What are the major benefits of developing capabilities within existing staff? Are there any disadvantages?

SHRM: Employee retention is a significant benefit. Another is enabling employers to assess their workforce to identify skills gaps and train employees in those specific areas, flexing to meet the emerging skills demanded by fast-moving technology.

Some disadvantages employers may face are workers who are resistant to change and learning new skills — and that is just human. Employers will need communicate a change management strategy that convinces employees that development will benefit them in and out of the workplace.

Another potential hazard is that after analyzing your talent and skills matches, you may discover redundancies that may no longer serve the organization’s strategic goals, and that can lead to difficult staffing decisions.

Describe the most in-demand skills that organizations are seeking.

SHRM: We know that the marketplace is rich with hard skills. Schools and training programs are turning out graduates with well-defined technical capabilities.

Where we are seeing the largest deficit is in soft skills, which are not being taught as extensively, even though they tend to be the traits most transferable across positions and industries.

Skills like critical thinking, persuasive communication, organizational skills, innovation, being a team player, self-motivation, leadership, and interpersonal skills are increasingly critical to the vitality of organizations.

Some employees wanting to advance might feel they are a non-traditional candidate for the job. How can employers become more open to considering previously overlooked talent?

SHRM: When you look at how organizations are typically run, you often see that People Managers are tasking employees with work they know how to do rather than what they can do. This approach does not leave much room for internal candidates who may not look qualified on paper for a different role.

This is an opportunity for managers to identify employees with soft skills that may be transferable, opening a broader marketplace of potential candidates. Again, hard skills are teachable, but finding candidates who exhibit these less-tangible traits is more difficult. Your internal candidates will have an advantage because the employer can observe first-hand how these employees demonstrate these soft skills.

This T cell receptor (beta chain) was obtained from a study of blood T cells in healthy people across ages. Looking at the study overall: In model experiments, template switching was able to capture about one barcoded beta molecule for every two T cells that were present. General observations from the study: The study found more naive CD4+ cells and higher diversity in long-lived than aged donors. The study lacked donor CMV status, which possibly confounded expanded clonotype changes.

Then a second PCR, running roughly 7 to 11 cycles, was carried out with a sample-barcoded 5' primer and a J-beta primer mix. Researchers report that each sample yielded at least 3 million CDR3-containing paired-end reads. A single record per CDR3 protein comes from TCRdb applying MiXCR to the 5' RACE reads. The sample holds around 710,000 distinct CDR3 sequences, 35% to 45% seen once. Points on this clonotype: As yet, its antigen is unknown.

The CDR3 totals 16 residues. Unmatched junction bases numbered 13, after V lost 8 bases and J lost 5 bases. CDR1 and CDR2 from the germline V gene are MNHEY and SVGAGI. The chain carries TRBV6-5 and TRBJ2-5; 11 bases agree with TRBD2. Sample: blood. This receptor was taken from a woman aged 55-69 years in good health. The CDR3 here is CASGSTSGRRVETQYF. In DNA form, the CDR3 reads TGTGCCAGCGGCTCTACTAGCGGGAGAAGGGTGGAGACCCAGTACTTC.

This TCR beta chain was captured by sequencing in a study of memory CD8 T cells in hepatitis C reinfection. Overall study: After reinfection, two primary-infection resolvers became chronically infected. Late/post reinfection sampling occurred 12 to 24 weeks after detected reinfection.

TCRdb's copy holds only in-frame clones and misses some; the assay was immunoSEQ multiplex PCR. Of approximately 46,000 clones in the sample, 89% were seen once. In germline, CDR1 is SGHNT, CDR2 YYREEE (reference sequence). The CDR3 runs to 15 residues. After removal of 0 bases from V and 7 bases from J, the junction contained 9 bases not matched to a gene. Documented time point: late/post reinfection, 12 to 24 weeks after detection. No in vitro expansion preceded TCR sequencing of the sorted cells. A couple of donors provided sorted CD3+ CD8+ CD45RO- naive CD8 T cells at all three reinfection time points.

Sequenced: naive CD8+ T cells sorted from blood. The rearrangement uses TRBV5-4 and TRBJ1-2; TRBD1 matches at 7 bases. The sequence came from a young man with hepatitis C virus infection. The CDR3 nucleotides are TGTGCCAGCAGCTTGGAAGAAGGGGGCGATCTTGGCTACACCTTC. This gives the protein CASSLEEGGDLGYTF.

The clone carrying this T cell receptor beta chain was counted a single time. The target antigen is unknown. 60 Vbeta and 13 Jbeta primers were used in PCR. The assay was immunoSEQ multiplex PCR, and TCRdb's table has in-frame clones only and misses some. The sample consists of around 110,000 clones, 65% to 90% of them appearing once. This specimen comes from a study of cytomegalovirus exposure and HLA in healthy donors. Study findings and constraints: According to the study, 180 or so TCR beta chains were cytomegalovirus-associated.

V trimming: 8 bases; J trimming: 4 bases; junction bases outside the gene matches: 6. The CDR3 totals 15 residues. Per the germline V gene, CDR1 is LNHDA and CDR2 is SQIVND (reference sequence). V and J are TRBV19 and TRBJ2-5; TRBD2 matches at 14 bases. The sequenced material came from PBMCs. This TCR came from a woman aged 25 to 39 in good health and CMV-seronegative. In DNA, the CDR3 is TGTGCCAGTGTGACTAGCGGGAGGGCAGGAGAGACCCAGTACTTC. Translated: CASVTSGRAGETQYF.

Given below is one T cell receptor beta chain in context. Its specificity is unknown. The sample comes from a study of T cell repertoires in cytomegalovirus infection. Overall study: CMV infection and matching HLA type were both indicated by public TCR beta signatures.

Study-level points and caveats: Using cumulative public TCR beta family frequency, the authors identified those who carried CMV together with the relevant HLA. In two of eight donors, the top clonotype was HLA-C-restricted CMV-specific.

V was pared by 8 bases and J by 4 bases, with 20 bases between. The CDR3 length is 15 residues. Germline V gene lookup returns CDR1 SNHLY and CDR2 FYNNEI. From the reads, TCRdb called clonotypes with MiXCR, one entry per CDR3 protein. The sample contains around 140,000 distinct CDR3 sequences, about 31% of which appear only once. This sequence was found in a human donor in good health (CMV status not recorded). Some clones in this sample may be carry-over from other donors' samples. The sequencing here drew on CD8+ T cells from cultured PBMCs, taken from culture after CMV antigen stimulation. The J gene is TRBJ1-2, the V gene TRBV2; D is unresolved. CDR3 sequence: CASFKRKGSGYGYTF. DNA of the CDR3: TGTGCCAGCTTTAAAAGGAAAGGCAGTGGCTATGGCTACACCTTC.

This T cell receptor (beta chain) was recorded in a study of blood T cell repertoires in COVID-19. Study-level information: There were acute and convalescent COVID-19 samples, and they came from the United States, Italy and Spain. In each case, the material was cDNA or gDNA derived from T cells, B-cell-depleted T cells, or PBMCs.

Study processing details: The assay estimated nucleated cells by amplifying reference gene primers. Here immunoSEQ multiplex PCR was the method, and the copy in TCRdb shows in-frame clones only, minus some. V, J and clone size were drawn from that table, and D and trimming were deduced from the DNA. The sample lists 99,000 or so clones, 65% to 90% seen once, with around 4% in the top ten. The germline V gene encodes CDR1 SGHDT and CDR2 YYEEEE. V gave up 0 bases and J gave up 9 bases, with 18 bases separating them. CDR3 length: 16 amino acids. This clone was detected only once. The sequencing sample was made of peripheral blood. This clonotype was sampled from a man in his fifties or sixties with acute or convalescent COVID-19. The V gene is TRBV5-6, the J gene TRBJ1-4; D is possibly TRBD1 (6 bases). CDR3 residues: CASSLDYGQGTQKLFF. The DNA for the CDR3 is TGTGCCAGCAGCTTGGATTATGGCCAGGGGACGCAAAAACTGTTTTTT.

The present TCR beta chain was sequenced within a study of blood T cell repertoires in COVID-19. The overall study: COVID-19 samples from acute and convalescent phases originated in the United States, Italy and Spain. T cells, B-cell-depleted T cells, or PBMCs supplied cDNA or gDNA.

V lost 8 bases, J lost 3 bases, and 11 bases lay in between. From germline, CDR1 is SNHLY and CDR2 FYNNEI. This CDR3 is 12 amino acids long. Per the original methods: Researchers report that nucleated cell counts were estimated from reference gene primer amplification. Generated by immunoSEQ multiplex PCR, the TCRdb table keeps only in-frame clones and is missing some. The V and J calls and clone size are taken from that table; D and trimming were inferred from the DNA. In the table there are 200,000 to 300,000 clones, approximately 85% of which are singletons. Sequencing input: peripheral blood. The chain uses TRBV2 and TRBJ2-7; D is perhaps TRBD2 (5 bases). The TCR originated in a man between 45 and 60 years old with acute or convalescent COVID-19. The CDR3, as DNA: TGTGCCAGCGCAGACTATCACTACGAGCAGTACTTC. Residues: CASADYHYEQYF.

Describe the human resource (HR) role in recruiting from within. How can HR both ensure compliance in the recruiting process but also act as a business partner with a talent acquisition approach?

SHRM: HR professionals play the most critical role in recruiting when they work to build strategic relationships with People Managers and departments. Working directly with hiring managers helps HR ensure that candidates have the skills, knowledge and potential to meet a company’s bottom-line goals.

Further, HR professionals can educate hiring managers on spotting their biases when evaluating diverse candidates and educate them on potential legal issues. Their guidance can help navigate compliance throughout the entirety of the process, from the initial posting and recruitment to interviewing and assignment.

HR’s leadership can also steer People Managers to look more broadly at non-traditional candidates and see the gems hidden in your workforce.

Register for the June 15 webinar, Your Hidden Gem Is the Talent You Already Have, to learn how to identify and develop talent from within the organization to help improve costs, retention efforts, and reduce organizational culture mismatches.